By Nathalie Voit
The Federal Reserve on June 15 hiked its benchmark interest rate by 0.75%, the single largest rate increase in almost twenty years.
The move raised the Fed’s target range for the federal funds rate to 1.50% and 1.75%, with ongoing increases in the policy rate expected.
Chairman of the Fed, Jerome Powell, said a 50- or 75-basis-point increase at the Federal Open Market Committee’s (FOMC) next meeting in July would be likely, although he does not expect rate hikes of this size to be standard.
Nonetheless, Powell signaled the Fed’s “overarching focus” remains on taming out-of-control inflation.
“Over the coming months, we will be looking for compelling evidence that inflation is moving down, consistent with inflation returning to [its 2 percent objective],” Powell said in his post-meeting press conference on June 15.
“Inflation has obviously surprised to the upside over the past year, and further surprises could be in store,” he added, referring to Labor Department data that showed consumer prices in May accelerating 8.6% over the past 12 months.
According to economic projections released by the central bank this week, the committee expects the federal funds rate to hit 3.4% by the end of the year. This is 1.5 percentage points higher than what policymakers projected in March. Committee members also upwardly revised the benchmark rate to 3.8% by the end of 2023, a full percentage point higher than previously suggested in March.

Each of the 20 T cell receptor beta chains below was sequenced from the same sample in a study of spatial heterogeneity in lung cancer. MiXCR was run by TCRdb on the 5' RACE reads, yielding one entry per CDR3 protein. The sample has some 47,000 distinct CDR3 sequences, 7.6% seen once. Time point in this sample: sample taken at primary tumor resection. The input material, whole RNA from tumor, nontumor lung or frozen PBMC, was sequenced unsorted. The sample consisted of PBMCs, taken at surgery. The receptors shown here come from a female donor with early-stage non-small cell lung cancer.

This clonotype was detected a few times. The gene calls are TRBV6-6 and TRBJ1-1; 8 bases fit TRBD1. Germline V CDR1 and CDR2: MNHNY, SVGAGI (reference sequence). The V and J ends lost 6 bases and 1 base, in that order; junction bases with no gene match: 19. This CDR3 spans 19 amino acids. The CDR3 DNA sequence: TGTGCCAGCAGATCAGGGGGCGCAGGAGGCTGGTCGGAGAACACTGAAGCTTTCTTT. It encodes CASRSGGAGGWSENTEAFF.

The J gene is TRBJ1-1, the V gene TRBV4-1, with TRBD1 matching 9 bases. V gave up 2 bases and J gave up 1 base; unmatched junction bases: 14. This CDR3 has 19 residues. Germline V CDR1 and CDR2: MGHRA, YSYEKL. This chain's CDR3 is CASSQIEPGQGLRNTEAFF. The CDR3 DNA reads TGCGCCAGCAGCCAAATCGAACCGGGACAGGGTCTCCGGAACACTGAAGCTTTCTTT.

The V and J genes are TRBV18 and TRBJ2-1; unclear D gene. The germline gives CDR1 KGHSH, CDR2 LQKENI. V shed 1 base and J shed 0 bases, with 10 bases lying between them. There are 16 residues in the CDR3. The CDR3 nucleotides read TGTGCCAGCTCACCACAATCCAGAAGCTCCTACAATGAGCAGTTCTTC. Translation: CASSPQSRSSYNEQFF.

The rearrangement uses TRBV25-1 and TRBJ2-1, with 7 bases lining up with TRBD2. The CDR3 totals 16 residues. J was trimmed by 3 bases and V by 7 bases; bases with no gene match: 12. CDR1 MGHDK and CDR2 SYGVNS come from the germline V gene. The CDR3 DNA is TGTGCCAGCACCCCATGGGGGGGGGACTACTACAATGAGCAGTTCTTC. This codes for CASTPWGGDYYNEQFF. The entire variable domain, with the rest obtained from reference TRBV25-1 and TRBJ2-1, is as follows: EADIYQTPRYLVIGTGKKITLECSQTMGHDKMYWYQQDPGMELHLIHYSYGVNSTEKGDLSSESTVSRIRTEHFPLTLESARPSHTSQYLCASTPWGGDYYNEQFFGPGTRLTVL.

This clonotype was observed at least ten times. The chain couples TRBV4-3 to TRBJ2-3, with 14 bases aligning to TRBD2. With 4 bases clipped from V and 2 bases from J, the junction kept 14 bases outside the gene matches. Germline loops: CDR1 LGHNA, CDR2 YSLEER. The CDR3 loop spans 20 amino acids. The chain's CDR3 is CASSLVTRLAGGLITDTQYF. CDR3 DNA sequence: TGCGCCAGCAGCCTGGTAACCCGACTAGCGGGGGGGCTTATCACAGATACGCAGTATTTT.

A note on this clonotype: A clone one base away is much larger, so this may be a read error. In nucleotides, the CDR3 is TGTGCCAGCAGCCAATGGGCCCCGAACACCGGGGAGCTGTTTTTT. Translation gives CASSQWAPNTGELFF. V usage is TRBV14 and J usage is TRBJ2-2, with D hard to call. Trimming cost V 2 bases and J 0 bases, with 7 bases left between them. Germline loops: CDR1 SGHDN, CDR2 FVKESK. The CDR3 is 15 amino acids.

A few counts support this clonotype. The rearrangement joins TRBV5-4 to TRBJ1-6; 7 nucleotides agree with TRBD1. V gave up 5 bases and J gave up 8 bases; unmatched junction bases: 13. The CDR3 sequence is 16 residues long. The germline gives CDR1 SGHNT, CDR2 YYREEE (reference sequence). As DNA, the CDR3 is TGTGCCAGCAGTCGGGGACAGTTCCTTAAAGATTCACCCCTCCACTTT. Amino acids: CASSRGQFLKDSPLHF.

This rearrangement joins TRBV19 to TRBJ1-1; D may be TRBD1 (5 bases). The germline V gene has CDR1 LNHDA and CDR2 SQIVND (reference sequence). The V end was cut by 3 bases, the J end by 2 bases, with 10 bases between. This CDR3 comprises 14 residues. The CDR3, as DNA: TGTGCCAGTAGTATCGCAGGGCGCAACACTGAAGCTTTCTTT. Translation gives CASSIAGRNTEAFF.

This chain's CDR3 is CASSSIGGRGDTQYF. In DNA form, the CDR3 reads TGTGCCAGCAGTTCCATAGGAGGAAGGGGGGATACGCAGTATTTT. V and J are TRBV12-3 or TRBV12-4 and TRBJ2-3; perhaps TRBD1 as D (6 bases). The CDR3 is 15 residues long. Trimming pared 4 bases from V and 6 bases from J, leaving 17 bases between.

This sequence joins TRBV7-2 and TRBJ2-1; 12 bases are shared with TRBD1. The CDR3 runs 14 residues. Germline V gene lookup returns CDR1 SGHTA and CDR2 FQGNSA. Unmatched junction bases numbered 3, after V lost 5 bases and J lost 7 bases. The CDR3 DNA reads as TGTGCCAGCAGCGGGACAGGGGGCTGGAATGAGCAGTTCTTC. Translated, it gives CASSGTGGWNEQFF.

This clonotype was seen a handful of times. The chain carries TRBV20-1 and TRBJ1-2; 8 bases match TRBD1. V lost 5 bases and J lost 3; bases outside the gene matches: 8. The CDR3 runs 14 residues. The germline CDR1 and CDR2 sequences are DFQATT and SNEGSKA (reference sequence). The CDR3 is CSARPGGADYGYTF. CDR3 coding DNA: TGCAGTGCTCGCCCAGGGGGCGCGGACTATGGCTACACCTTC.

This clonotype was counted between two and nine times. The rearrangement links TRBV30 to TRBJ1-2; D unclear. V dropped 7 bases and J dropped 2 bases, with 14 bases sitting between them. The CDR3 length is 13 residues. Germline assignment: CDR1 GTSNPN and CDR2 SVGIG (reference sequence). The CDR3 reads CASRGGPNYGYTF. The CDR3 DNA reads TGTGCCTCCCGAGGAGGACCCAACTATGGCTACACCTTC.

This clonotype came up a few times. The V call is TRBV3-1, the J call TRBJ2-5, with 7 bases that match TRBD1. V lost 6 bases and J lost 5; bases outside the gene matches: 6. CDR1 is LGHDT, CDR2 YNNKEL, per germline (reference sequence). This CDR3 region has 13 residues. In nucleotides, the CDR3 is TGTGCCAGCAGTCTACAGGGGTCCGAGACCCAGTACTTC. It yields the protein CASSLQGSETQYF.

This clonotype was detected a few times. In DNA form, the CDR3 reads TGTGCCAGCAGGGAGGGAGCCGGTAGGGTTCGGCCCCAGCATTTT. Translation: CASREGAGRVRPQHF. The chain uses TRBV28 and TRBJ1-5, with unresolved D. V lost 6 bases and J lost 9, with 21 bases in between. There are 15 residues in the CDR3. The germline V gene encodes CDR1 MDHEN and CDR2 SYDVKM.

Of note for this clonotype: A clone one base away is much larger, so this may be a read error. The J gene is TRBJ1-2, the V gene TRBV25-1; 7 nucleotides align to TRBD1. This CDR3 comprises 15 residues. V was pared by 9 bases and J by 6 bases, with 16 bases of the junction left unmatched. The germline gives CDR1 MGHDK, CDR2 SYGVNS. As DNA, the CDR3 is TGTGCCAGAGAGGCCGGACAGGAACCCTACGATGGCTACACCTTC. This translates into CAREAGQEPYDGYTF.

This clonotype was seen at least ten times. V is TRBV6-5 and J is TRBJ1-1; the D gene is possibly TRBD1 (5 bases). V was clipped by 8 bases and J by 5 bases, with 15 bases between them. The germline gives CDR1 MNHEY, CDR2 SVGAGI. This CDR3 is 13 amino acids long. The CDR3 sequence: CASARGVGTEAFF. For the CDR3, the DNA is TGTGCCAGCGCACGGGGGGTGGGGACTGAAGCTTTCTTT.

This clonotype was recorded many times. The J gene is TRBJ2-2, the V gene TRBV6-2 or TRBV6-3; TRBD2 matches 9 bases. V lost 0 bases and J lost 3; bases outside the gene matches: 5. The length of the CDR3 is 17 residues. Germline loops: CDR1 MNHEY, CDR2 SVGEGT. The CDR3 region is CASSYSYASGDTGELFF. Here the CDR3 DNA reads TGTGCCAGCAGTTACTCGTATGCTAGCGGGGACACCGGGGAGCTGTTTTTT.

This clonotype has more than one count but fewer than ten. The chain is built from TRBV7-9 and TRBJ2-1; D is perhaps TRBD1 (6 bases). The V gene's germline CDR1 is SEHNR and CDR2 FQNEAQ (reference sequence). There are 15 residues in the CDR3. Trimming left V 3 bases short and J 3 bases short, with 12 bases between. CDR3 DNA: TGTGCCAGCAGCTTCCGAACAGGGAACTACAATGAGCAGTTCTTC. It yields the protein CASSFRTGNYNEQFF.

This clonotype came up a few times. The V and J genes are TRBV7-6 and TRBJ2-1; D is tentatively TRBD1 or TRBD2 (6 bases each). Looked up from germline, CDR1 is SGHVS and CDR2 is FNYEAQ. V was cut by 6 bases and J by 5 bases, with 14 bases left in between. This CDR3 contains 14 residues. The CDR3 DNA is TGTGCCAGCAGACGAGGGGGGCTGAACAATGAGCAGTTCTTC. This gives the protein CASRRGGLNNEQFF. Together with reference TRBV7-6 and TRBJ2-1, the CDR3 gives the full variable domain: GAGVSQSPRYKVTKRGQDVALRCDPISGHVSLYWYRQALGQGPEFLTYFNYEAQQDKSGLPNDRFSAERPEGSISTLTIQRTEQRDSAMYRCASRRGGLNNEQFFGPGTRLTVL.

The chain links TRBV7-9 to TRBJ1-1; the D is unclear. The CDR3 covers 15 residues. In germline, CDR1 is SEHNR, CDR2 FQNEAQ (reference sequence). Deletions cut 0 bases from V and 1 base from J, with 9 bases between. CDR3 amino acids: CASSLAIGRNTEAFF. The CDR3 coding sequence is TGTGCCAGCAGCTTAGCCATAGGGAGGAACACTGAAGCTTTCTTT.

In terms of whether the Fed’s aggressive monetary policy could risk a downturn, Powell reiterated that FOMC members were “strongly committed” to restoring price stability, even if it comes at a slight cost to the economy or employment.
“We’re not trying to induce a recession now. Let’s be clear about that,” the chairman said. However, Powell acknowledged that the probability of achieving a so-called “soft landing”–a situation in which economic growth halts enough to rein in inflation but not so much as to spark a recession–was becoming increasingly unlikely.
Powell explained that the environment has become more “challenging” due to factors outside of the Fed’s control, referencing international events like the war in Ukraine and pandemic-related lockdowns in China.
“What Powell and the rest of the FOMC are saying is that restoring price stability is the primary focus — if they risk a mild recession, or a bumpy, soft landing, that would still be successful,” Chief U.S. Economist at Oxford Economics Kathy Bostjancic stated, according to The New York Times. “The focus is greatly on inflation right now.”